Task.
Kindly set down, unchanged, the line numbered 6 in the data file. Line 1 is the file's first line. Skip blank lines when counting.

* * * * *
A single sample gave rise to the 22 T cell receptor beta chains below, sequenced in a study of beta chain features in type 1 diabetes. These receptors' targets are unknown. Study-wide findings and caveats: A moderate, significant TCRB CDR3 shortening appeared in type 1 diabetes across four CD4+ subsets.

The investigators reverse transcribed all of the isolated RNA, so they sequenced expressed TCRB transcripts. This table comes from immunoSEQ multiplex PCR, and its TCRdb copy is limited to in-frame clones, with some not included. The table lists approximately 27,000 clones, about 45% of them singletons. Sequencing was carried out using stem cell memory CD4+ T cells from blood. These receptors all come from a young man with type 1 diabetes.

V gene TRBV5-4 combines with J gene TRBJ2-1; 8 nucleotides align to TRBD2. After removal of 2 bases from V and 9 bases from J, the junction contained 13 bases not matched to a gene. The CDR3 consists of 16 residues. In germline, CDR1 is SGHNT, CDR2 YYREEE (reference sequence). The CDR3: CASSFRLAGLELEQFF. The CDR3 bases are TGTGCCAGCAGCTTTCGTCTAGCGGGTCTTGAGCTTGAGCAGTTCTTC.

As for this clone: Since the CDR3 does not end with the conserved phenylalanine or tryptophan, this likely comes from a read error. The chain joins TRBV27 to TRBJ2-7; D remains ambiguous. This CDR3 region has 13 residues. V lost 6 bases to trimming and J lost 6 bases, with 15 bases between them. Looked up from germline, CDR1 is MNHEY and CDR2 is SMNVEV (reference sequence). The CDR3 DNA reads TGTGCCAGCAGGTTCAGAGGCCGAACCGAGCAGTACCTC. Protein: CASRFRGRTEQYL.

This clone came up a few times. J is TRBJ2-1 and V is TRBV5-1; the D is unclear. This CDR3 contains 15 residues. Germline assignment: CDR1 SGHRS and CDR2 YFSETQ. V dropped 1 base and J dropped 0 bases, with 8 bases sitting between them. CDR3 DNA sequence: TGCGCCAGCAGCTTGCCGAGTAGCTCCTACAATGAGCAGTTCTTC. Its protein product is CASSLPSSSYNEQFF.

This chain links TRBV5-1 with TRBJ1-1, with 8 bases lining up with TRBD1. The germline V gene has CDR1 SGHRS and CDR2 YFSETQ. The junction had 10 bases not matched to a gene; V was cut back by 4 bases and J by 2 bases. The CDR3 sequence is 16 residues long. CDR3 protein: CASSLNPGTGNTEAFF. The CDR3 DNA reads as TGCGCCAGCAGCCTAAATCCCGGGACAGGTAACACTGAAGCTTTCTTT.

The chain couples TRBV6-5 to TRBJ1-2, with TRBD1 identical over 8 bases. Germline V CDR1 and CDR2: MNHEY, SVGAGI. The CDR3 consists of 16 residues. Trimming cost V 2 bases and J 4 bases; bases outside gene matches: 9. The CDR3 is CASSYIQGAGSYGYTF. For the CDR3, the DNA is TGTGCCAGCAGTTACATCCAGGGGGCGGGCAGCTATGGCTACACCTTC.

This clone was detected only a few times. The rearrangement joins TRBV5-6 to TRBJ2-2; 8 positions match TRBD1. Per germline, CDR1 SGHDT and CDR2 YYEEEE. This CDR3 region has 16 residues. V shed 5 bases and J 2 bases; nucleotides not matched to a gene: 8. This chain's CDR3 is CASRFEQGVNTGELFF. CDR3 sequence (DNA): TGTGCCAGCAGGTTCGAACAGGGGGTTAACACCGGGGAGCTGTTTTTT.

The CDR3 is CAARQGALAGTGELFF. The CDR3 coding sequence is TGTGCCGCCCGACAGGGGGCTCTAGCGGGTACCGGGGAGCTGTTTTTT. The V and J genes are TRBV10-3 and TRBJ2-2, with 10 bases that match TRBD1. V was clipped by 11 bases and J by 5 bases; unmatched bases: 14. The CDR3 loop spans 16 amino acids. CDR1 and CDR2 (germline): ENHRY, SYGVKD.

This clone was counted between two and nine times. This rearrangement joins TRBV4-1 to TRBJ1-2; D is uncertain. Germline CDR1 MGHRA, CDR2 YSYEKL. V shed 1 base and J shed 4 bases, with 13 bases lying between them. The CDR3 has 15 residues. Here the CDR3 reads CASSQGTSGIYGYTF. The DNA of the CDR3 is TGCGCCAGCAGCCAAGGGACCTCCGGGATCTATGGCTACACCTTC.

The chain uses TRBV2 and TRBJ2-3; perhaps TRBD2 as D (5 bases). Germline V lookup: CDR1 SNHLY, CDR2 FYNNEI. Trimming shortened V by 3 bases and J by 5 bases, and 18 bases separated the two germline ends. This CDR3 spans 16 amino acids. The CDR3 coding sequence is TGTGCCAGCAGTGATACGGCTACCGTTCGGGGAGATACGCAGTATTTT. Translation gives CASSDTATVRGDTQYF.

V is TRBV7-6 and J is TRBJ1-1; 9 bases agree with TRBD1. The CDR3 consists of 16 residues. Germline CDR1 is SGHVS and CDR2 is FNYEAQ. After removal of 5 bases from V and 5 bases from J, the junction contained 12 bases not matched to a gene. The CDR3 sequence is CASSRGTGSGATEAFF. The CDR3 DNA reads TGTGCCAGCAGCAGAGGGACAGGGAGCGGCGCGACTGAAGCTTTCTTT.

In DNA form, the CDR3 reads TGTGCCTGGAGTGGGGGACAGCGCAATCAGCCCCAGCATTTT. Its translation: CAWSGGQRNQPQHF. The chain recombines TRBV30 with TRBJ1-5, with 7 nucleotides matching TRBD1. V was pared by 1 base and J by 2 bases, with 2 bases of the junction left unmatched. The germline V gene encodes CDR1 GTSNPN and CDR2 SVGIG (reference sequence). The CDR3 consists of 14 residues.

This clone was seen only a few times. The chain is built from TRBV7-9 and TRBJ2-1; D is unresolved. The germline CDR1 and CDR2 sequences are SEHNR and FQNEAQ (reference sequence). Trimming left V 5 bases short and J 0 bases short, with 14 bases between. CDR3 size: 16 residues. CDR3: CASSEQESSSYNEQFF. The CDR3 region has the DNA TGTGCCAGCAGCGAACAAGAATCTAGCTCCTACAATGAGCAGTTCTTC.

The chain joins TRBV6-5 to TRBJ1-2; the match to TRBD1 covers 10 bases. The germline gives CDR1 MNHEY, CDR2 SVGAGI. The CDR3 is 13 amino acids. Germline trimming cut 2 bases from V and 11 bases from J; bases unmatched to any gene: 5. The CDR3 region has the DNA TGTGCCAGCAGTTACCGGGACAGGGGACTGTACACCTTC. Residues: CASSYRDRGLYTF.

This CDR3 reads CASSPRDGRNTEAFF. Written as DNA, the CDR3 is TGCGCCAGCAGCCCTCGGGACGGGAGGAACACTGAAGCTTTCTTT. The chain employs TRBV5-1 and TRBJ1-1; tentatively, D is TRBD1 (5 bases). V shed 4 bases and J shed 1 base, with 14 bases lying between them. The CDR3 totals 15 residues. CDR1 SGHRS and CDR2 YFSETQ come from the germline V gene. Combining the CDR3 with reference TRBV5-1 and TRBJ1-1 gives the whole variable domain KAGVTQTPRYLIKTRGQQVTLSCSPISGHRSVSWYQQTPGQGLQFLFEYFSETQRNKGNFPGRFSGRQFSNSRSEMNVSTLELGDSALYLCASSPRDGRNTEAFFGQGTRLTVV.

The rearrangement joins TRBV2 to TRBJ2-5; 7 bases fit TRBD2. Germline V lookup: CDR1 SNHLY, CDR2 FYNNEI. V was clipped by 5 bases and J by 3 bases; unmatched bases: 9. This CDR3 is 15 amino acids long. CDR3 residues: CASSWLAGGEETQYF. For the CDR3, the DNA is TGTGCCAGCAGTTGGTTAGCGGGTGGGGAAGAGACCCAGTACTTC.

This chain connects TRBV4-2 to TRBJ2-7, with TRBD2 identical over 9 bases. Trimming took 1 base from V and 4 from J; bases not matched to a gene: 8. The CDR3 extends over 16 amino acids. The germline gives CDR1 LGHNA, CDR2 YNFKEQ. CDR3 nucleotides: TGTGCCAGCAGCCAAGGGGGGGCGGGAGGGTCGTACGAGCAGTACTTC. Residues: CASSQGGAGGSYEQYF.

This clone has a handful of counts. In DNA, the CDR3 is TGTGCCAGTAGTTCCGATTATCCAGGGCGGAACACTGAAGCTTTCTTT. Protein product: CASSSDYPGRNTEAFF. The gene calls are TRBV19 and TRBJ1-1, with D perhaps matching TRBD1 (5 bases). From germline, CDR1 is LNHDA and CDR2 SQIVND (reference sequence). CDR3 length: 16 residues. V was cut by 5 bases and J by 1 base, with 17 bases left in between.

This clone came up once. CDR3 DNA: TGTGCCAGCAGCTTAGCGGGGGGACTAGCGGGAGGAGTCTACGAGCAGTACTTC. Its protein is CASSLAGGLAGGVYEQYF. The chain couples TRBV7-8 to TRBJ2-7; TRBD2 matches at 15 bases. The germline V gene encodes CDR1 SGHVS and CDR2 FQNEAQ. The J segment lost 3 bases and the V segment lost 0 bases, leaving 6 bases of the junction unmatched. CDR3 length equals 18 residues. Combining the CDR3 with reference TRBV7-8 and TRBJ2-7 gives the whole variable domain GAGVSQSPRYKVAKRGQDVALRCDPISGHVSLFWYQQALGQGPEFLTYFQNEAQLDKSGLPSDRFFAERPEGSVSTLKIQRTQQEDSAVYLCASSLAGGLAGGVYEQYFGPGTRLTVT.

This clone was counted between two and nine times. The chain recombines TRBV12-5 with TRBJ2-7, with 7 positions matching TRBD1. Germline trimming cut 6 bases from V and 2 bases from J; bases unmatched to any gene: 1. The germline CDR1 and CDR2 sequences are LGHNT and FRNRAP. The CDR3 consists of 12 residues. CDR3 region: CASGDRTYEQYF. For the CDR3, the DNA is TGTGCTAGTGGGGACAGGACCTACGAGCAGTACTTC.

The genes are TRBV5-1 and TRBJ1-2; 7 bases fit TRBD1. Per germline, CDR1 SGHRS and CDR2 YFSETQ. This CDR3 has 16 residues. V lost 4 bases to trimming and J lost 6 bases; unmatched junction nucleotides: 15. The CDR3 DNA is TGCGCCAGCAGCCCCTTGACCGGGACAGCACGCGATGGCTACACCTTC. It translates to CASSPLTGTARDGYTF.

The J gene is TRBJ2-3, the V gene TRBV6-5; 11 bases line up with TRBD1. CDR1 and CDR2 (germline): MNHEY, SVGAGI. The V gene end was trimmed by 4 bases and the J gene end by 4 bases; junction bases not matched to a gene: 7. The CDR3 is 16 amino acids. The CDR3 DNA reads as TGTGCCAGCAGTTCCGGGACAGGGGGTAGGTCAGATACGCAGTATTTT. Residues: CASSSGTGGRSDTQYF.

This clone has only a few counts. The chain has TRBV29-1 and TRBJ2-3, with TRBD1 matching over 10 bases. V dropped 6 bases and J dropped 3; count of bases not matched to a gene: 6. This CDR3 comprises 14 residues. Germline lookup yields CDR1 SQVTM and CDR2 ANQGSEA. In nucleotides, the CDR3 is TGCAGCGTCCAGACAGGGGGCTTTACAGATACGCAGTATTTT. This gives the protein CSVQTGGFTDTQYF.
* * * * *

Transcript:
This chain links TRBV5-1 with TRBJ1-1, with 8 bases lining up with TRBD1. The germline V gene has CDR1 SGHRS and CDR2 YFSETQ. The junction had 10 bases not matched to a gene; V was cut back by 4 bases and J by 2 bases. The CDR3 sequence is 16 residues long. CDR3 protein: CASSLNPGTGNTEAFF. The CDR3 DNA reads as TGCGCCAGCAGCCTAAATCCCGGGACAGGTAACACTGAAGCTTTCTTT.